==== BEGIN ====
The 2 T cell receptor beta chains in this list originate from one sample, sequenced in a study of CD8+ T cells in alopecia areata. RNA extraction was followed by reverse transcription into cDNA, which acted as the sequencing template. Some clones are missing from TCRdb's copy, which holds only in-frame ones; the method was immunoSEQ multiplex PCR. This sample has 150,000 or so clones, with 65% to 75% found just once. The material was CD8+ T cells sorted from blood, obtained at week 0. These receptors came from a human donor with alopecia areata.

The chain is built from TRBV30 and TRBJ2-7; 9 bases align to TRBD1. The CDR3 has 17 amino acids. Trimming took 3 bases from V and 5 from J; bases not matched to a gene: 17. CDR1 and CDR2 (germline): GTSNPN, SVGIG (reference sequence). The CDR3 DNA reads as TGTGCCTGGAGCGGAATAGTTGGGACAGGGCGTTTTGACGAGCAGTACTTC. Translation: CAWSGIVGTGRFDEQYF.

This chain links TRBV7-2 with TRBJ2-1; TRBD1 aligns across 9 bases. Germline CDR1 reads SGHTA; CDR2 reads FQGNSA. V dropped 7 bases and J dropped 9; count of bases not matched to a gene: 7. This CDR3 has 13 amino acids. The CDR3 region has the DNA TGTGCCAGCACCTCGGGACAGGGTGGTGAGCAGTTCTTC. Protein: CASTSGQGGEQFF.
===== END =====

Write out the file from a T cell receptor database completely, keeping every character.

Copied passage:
The 2 T cell receptor beta chains in this list originate from one sample, sequenced in a study of CD8+ T cells in alopecia areata. RNA extraction was followed by reverse transcription into cDNA, which acted as the sequencing template. Some clones are missing from TCRdb's copy, which holds only in-frame ones; the method was immunoSEQ multiplex PCR. This sample has 150,000 or so clones, with 65% to 75% found just once. The material was CD8+ T cells sorted from blood, obtained at week 0. These receptors came from a human donor with alopecia areata.

The chain is built from TRBV30 and TRBJ2-7; 9 bases align to TRBD1. The CDR3 has 17 amino acids. Trimming took 3 bases from V and 5 from J; bases not matched to a gene: 17. CDR1 and CDR2 (germline): GTSNPN, SVGIG (reference sequence). The CDR3 DNA reads as TGTGCCTGGAGCGGAATAGTTGGGACAGGGCGTTTTGACGAGCAGTACTTC. Translation: CAWSGIVGTGRFDEQYF.

This chain links TRBV7-2 with TRBJ2-1; TRBD1 aligns across 9 bases. Germline CDR1 reads SGHTA; CDR2 reads FQGNSA. V dropped 7 bases and J dropped 9; count of bases not matched to a gene: 7. This CDR3 has 13 amino acids. The CDR3 region has the DNA TGTGCCAGCACCTCGGGACAGGGTGGTGAGCAGTTCTTC. Protein: CASTSGQGGEQFF.